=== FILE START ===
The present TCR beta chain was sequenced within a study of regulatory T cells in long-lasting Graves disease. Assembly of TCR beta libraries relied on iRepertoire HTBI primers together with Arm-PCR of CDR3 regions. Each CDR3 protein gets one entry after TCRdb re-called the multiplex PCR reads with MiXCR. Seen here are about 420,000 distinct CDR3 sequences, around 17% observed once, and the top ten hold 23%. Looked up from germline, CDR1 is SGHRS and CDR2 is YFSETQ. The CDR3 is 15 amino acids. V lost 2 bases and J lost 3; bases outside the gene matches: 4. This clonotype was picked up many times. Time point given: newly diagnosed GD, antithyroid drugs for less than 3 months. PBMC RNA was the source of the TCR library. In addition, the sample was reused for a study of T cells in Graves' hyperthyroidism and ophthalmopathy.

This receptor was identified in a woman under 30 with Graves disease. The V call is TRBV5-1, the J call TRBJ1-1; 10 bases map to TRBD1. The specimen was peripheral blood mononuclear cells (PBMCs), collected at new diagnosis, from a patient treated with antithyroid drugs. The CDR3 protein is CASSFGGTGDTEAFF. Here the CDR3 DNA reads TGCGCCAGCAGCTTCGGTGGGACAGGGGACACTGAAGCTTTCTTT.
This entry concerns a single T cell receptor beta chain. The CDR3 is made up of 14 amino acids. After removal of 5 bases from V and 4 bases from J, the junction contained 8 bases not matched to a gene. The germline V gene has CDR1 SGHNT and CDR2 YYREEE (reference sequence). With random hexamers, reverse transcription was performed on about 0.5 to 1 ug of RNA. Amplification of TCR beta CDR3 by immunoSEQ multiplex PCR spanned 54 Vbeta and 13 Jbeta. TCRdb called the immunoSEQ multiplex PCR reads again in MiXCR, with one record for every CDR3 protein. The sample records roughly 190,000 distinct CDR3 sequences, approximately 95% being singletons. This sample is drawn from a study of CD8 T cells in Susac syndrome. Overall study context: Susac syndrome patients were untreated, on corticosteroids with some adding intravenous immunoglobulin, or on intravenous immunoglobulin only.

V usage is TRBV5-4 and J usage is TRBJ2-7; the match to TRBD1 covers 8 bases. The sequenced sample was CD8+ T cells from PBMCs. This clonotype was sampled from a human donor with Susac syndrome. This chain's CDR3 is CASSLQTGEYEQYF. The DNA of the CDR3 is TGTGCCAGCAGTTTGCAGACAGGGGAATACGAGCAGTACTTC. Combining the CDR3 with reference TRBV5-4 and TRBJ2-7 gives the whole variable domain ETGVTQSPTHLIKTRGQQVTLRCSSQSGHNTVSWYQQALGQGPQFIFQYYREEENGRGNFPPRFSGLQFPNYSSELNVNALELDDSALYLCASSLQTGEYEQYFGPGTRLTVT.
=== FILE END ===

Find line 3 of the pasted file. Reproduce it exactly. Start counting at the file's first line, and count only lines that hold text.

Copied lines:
This entry concerns a single T cell receptor beta chain. The CDR3 is made up of 14 amino acids. After removal of 5 bases from V and 4 bases from J, the junction contained 8 bases not matched to a gene. The germline V gene has CDR1 SGHNT and CDR2 YYREEE (reference sequence). With random hexamers, reverse transcription was performed on about 0.5 to 1 ug of RNA. Amplification of TCR beta CDR3 by immunoSEQ multiplex PCR spanned 54 Vbeta and 13 Jbeta. TCRdb called the immunoSEQ multiplex PCR reads again in MiXCR, with one record for every CDR3 protein. The sample records roughly 190,000 distinct CDR3 sequences, approximately 95% being singletons. This sample is drawn from a study of CD8 T cells in Susac syndrome. Overall study context: Susac syndrome patients were untreated, on corticosteroids with some adding intravenous immunoglobulin, or on intravenous immunoglobulin only.